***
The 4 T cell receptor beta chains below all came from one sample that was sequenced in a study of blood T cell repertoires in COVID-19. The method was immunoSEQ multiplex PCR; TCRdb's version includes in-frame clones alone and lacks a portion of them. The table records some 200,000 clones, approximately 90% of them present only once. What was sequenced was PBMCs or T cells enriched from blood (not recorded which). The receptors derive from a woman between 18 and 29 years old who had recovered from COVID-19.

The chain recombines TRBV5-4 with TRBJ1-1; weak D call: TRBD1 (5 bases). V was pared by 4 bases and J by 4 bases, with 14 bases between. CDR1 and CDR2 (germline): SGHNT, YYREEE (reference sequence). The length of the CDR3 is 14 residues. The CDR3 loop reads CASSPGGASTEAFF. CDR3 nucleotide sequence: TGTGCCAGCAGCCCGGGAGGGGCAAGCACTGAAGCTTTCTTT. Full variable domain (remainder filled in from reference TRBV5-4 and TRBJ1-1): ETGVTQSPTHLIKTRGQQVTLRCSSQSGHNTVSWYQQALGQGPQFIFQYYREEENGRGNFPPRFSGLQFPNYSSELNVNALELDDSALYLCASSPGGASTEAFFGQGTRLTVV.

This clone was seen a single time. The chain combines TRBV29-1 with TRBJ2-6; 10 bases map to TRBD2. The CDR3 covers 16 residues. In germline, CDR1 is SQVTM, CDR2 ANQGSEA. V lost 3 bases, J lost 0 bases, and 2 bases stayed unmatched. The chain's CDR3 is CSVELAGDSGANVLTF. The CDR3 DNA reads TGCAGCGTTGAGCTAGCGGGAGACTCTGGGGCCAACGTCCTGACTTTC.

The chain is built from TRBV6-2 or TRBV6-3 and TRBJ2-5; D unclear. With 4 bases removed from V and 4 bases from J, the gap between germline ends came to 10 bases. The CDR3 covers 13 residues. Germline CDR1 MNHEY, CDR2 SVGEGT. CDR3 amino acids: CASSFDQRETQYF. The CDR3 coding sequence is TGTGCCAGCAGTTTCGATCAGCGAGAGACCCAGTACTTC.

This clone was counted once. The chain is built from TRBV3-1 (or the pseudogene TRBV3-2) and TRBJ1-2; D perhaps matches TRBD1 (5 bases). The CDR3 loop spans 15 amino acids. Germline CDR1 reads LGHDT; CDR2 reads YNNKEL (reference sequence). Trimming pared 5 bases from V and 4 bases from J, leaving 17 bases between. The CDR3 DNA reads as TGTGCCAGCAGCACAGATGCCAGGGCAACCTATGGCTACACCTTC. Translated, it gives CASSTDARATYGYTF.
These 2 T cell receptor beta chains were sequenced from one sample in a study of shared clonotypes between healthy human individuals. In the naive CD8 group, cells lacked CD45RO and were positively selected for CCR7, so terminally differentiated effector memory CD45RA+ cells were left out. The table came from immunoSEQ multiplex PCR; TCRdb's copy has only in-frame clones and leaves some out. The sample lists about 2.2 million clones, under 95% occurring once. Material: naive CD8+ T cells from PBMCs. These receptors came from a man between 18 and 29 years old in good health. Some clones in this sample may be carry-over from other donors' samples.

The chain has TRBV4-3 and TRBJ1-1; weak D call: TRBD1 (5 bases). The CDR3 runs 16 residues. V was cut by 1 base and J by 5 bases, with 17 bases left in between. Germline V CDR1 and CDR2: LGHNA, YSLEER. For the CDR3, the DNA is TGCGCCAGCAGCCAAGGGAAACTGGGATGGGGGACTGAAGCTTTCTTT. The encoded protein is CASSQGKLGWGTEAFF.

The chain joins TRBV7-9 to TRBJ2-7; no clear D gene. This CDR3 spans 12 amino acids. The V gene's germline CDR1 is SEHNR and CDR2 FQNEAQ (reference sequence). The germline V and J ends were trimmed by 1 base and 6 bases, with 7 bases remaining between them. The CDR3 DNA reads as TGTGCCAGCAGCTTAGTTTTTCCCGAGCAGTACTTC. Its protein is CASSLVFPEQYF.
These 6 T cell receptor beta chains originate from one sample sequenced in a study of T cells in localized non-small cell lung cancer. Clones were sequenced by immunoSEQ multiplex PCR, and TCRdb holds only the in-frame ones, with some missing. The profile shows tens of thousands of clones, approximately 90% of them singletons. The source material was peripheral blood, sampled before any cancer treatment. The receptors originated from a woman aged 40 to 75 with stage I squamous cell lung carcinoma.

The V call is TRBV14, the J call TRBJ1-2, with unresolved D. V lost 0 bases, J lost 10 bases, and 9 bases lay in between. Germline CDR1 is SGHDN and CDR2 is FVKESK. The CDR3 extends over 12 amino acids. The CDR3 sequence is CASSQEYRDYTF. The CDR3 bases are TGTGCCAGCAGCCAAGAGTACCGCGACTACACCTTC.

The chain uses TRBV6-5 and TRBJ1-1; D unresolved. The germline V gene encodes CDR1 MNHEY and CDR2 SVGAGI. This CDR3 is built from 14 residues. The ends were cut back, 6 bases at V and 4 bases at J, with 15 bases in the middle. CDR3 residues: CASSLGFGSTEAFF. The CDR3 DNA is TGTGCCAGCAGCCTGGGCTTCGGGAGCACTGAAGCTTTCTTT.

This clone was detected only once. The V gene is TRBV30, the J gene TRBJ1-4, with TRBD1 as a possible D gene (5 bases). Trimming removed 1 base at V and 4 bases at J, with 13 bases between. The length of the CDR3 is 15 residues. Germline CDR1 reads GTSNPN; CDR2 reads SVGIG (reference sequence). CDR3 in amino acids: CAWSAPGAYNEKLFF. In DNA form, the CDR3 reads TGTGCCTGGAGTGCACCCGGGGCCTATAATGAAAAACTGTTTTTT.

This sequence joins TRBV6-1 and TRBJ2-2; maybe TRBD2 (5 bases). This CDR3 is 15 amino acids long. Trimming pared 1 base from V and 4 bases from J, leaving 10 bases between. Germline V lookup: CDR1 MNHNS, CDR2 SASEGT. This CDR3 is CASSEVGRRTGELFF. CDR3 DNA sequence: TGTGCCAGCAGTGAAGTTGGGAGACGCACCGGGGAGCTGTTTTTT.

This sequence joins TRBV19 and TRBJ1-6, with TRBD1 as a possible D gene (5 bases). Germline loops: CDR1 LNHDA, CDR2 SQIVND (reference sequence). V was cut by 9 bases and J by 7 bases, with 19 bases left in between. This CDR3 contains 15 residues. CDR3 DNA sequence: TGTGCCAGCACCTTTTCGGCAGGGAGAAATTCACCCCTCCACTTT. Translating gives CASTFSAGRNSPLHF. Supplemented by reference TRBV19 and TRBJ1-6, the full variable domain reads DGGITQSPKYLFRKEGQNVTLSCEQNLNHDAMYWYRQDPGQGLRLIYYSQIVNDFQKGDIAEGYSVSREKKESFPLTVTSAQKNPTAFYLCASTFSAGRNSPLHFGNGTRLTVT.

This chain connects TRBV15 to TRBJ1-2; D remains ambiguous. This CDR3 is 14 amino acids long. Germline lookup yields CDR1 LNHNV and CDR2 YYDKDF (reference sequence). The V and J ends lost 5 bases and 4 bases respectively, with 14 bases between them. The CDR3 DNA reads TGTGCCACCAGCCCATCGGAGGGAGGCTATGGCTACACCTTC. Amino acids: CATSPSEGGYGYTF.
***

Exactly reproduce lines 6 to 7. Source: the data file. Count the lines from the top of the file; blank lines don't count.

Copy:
These 2 T cell receptor beta chains were sequenced from one sample in a study of shared clonotypes between healthy human individuals. In the naive CD8 group, cells lacked CD45RO and were positively selected for CCR7, so terminally differentiated effector memory CD45RA+ cells were left out. The table came from immunoSEQ multiplex PCR; TCRdb's copy has only in-frame clones and leaves some out. The sample lists about 2.2 million clones, under 95% occurring once. Material: naive CD8+ T cells from PBMCs. These receptors came from a man between 18 and 29 years old in good health. Some clones in this sample may be carry-over from other donors' samples.

The chain has TRBV4-3 and TRBJ1-1; weak D call: TRBD1 (5 bases). The CDR3 runs 16 residues. V was cut by 1 base and J by 5 bases, with 17 bases left in between. Germline V CDR1 and CDR2: LGHNA, YSLEER. For the CDR3, the DNA is TGCGCCAGCAGCCAAGGGAAACTGGGATGGGGGACTGAAGCTTTCTTT. The encoded protein is CASSQGKLGWGTEAFF.